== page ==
The mindbending CENTRAL STATION is breathtaking

A pair of reviews for the wonderful CENTRAL STATION.

BOOKANEER lavishes the book with praise.

CENTRAL STATION is one of the most breathtakingly, bewilderingly, mindbendingly imaginative stories I’ve read in some time. In terms of sheer breadth and volume of ideas, it reminds me of Hannu Rajaniemi, but Tidhar’s style is far more lyrical and dreamlike.


CENTRAL STATION is a gorgeous book, but don’t go into it expecting something that it’s not. The story seemed to me to be primarily a vehicle for the ideas, and perhaps because of this, plot and characters are left undeveloped. Instead of driving narrative, the ensemble of characters and their “I-loop” narratives, riddled with unanswered questions, slowly reveal the world. The story is told with a dreamlike detachment that for me precluded engagement with the characters. In some ways, the book felt like a series of short stories set in the same world: the threads of the characters’ narratives are often left unbound, and the people themselves are little changed by events.


If you’re looking for a unique speculative fiction story that rejects straightforward character-driven narrative, CENTRAL STATION is definitely worth a look. It’s almost hallucinogenic, a lyrical poem to a far future, with substance hidden in the shadows.

Read the rest of the review at BOOKANEER.

HAZEL & WREN loved it.

CENTRAL STATION is an assemblage of vignette-like chapters that shift POV but remain inside and around the titular hub. On the levels of process and history, this makes sense; many of the chapters in the novel have been converted from stories published elsewhere. For many writers, this could lead to something fatuous, a loosely linked set of essays that promise continuity but offer bare contemporaneity. However, Tidhar is magic, and in his hands these individual stories pull life from one another. The novel reads like extended poetry, cycling through descriptions of Central Station or its denizens through the eyes of different characters, expanding and reworking those descriptions and understandings endlessly, a machine cycling through its routines and finding beauty anew in each iteration.

Narrative, in this way, is necessarily fractured in CENTRAL STATION, but the fracturing creates a sense of momentum and power in the narratives. One for instance, splits the narration between a woman known only as the Oracle (who, we learn, was once named Ruth) and her distant relation, Mark Cohen, who created and bred the Others, entities existing solely in the digital space. Tidhar has some serious work to do in this chapter—it’s near the end of the book, and neither the Oracle nor the Others, despite having both featured in the narrative earlier, are yet clear to the reader. We still have serious questions about how these things work, what their value is to the larger narrative, and what their value is to the micronarrative of the chapter. It’s a lot to accomplish, and Tidhar does it with aplomb, balancing the exposition necessary to grease the narrative wheels with intrigue, emotion, and stories that, despite being set in a scarily distant future, seem real. And true.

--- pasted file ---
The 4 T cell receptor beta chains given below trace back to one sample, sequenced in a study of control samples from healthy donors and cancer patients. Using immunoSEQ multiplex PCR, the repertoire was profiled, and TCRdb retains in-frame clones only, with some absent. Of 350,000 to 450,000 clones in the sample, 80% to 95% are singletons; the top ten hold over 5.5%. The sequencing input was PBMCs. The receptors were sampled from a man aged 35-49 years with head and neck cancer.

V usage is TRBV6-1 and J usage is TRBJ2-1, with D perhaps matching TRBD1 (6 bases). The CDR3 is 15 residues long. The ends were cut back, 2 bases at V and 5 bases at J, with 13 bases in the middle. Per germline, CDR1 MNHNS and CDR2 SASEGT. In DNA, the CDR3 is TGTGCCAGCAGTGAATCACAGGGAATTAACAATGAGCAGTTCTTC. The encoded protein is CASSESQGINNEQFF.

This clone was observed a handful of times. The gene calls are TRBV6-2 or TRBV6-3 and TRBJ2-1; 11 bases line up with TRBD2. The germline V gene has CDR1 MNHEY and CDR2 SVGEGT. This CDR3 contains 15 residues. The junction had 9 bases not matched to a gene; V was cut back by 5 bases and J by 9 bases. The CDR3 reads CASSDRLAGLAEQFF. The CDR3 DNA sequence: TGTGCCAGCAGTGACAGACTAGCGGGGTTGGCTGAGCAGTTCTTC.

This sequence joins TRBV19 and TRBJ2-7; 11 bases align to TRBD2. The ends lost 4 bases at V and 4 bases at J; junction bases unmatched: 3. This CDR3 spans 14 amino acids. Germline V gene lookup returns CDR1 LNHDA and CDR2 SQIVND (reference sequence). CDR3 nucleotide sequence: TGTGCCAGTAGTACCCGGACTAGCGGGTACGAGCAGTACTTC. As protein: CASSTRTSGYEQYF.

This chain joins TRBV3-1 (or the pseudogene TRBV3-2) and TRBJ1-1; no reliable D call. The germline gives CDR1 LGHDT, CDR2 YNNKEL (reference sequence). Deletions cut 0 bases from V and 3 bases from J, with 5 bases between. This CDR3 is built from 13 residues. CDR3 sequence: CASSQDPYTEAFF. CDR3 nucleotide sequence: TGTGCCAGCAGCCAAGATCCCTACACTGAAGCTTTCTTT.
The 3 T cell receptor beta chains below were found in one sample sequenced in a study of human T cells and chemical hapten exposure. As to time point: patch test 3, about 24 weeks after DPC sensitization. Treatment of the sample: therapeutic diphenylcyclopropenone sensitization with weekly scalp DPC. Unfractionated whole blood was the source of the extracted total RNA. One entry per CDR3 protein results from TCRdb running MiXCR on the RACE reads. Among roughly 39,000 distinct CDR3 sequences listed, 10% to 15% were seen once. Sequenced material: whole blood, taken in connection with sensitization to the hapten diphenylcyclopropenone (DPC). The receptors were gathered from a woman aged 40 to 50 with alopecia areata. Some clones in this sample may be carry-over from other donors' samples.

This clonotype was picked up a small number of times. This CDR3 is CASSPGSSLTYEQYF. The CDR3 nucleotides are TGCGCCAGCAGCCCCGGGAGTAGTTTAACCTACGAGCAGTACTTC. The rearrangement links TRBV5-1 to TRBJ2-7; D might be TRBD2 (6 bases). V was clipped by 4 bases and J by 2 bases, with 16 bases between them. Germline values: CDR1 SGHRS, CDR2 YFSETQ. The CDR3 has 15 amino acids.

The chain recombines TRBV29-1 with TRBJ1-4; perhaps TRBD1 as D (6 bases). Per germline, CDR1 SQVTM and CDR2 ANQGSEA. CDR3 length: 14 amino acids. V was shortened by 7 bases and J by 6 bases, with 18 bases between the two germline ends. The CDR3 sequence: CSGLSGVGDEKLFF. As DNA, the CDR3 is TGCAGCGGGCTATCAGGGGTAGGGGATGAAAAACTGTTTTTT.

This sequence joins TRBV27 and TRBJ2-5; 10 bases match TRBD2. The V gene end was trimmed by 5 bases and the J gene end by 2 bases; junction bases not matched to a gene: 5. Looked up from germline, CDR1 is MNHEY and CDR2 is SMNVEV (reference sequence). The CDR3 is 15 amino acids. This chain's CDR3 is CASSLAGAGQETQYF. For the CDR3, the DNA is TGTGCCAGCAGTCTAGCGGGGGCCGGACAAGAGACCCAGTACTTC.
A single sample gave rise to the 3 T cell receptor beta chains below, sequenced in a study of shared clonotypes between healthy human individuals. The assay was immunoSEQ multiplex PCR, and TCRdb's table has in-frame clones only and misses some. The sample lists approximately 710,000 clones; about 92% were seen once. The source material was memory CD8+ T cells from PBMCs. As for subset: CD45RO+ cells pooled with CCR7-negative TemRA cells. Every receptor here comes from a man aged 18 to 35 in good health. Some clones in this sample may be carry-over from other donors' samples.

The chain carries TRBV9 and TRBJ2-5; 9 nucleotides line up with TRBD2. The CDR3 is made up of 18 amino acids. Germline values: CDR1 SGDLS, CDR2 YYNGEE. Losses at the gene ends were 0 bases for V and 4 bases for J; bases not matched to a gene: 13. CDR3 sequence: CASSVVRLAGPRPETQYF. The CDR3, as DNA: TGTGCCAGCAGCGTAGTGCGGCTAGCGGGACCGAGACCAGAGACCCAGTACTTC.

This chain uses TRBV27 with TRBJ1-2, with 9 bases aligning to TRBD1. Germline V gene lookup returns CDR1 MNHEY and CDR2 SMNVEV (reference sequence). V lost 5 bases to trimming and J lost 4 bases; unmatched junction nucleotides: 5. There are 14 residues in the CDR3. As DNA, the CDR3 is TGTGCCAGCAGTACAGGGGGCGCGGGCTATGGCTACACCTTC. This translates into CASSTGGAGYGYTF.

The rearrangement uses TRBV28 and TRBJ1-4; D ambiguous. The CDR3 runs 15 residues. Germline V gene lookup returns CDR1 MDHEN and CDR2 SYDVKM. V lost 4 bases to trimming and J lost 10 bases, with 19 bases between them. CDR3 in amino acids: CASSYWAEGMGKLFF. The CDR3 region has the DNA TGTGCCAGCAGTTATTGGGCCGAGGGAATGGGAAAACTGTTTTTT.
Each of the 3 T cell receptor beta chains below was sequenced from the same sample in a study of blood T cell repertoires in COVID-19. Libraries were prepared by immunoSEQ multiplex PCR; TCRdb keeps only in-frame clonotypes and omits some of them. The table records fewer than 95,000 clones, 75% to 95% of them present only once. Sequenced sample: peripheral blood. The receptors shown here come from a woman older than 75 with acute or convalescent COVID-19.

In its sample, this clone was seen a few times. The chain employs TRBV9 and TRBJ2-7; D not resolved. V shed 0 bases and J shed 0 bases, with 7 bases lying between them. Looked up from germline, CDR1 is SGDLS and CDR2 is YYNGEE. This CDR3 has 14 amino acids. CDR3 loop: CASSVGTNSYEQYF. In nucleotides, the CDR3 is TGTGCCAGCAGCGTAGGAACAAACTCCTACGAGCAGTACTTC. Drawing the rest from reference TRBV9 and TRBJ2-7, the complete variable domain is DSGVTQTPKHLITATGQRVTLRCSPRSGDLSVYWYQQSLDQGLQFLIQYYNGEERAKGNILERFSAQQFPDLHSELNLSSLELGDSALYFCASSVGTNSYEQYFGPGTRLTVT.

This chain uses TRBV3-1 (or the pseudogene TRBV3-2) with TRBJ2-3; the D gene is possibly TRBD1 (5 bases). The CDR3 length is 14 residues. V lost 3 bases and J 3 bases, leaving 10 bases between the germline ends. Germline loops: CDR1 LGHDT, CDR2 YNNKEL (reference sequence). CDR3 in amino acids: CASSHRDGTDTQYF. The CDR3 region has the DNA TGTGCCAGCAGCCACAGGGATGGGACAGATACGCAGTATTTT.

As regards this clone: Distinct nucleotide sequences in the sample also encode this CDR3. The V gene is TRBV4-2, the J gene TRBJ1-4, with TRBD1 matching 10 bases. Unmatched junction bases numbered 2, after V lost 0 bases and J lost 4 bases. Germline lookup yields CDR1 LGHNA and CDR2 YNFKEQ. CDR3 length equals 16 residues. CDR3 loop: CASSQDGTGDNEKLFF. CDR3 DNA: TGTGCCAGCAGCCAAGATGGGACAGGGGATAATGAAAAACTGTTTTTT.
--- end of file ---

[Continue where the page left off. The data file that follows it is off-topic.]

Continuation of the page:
The individual chapters and characters are all wonderful—both for themselves and for the larger narrative they come to inhabit and impact. I don’t want to spoil any of that for you, because it’s a real treat to discover the small and large ways things come together, but I do want to talk briefly about one character in particular: Achimwene, a man born without a node or any sort of augmentation. He can’t connect to the Conversation or see the digital world and, fittingly perhaps, he sells ancient, mostly useless artifacts: paper books. Achimwene’s story, without getting too much into the plot, curves away from the banal when he meets Carmel, a strigoi (a data vampire). And Carmel is many things to Achimwene: a mystery, a danger, a love interest. You know the stories (now ubiquitous) about vampires, but here’s the thing: so does Achimwene. This is a man still dependent on narrative to make sense of his life, still, in this fast, digital future, reading pulp novels and imagining himself as the detective or the monster hunter or whatever.


Central Station is a treat. I’ve yet to find a Lavie Tidhar book or story I didn’t love, and this new effort by the author is no exception. It’s due out May 10th. Do yourself a favor and pick it up.

Read the rest of the review at HAZEL & WREN.

For more info about CENTRAL STATION, visit the Tachyon page.

Cover and poster by Sarah Anne Langton